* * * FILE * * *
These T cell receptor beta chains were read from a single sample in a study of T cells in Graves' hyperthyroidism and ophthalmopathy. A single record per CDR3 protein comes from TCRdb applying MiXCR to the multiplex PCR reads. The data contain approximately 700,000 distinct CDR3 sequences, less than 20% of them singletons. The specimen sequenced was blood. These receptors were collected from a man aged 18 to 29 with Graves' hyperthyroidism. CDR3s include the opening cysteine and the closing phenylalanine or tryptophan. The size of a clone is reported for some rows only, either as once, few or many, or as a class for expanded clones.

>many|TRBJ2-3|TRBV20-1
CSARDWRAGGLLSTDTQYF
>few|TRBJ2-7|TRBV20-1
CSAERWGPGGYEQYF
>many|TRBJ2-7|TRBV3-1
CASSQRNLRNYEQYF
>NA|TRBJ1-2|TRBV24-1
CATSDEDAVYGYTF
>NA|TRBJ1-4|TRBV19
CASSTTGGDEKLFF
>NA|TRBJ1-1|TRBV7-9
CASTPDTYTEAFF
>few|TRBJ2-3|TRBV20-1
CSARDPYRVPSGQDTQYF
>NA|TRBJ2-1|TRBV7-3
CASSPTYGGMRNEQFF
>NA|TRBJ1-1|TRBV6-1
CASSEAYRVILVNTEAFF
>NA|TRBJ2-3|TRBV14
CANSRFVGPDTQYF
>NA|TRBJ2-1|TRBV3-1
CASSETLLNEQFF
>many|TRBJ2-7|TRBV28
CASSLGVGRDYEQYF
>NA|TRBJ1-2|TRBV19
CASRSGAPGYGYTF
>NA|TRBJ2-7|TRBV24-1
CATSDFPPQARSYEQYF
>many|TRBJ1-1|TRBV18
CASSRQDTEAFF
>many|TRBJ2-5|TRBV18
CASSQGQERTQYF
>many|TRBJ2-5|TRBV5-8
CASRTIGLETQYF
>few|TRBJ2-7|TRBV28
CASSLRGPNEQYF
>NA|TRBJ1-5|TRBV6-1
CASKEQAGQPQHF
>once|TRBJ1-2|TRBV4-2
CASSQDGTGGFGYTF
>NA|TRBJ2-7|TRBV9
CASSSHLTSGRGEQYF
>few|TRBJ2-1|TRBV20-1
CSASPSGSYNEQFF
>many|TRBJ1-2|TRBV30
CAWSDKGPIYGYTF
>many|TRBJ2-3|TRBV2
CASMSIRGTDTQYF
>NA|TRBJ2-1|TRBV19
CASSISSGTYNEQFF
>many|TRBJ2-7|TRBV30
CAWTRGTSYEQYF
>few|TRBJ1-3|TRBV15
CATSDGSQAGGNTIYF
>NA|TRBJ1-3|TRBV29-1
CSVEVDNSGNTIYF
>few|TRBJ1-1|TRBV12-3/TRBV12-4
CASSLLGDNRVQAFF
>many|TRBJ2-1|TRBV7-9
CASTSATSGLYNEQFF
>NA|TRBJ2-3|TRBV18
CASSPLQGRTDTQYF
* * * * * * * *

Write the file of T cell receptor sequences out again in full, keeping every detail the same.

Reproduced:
These T cell receptor beta chains were read from a single sample in a study of T cells in Graves' hyperthyroidism and ophthalmopathy. A single record per CDR3 protein comes from TCRdb applying MiXCR to the multiplex PCR reads. The data contain approximately 700,000 distinct CDR3 sequences, less than 20% of them singletons. The specimen sequenced was blood. These receptors were collected from a man aged 18 to 29 with Graves' hyperthyroidism. CDR3s include the opening cysteine and the closing phenylalanine or tryptophan. The size of a clone is reported for some rows only, either as once, few or many, or as a class for expanded clones.

>many|TRBJ2-3|TRBV20-1
CSARDWRAGGLLSTDTQYF
>few|TRBJ2-7|TRBV20-1
CSAERWGPGGYEQYF
>many|TRBJ2-7|TRBV3-1
CASSQRNLRNYEQYF
>NA|TRBJ1-2|TRBV24-1
CATSDEDAVYGYTF
>NA|TRBJ1-4|TRBV19
CASSTTGGDEKLFF
>NA|TRBJ1-1|TRBV7-9
CASTPDTYTEAFF
>few|TRBJ2-3|TRBV20-1
CSARDPYRVPSGQDTQYF
>NA|TRBJ2-1|TRBV7-3
CASSPTYGGMRNEQFF
>NA|TRBJ1-1|TRBV6-1
CASSEAYRVILVNTEAFF
>NA|TRBJ2-3|TRBV14
CANSRFVGPDTQYF
>NA|TRBJ2-1|TRBV3-1
CASSETLLNEQFF
>many|TRBJ2-7|TRBV28
CASSLGVGRDYEQYF
>NA|TRBJ1-2|TRBV19
CASRSGAPGYGYTF
>NA|TRBJ2-7|TRBV24-1
CATSDFPPQARSYEQYF
>many|TRBJ1-1|TRBV18
CASSRQDTEAFF
>many|TRBJ2-5|TRBV18
CASSQGQERTQYF
>many|TRBJ2-5|TRBV5-8
CASRTIGLETQYF
>few|TRBJ2-7|TRBV28
CASSLRGPNEQYF
>NA|TRBJ1-5|TRBV6-1
CASKEQAGQPQHF
>once|TRBJ1-2|TRBV4-2
CASSQDGTGGFGYTF
>NA|TRBJ2-7|TRBV9
CASSSHLTSGRGEQYF
>few|TRBJ2-1|TRBV20-1
CSASPSGSYNEQFF
>many|TRBJ1-2|TRBV30
CAWSDKGPIYGYTF
>many|TRBJ2-3|TRBV2
CASMSIRGTDTQYF
>NA|TRBJ2-1|TRBV19
CASSISSGTYNEQFF
>many|TRBJ2-7|TRBV30
CAWTRGTSYEQYF
>few|TRBJ1-3|TRBV15
CATSDGSQAGGNTIYF
>NA|TRBJ1-3|TRBV29-1
CSVEVDNSGNTIYF
>few|TRBJ1-1|TRBV12-3/TRBV12-4
CASSLLGDNRVQAFF
>many|TRBJ2-1|TRBV7-9
CASTSATSGLYNEQFF
>NA|TRBJ2-3|TRBV18
CASSPLQGRTDTQYF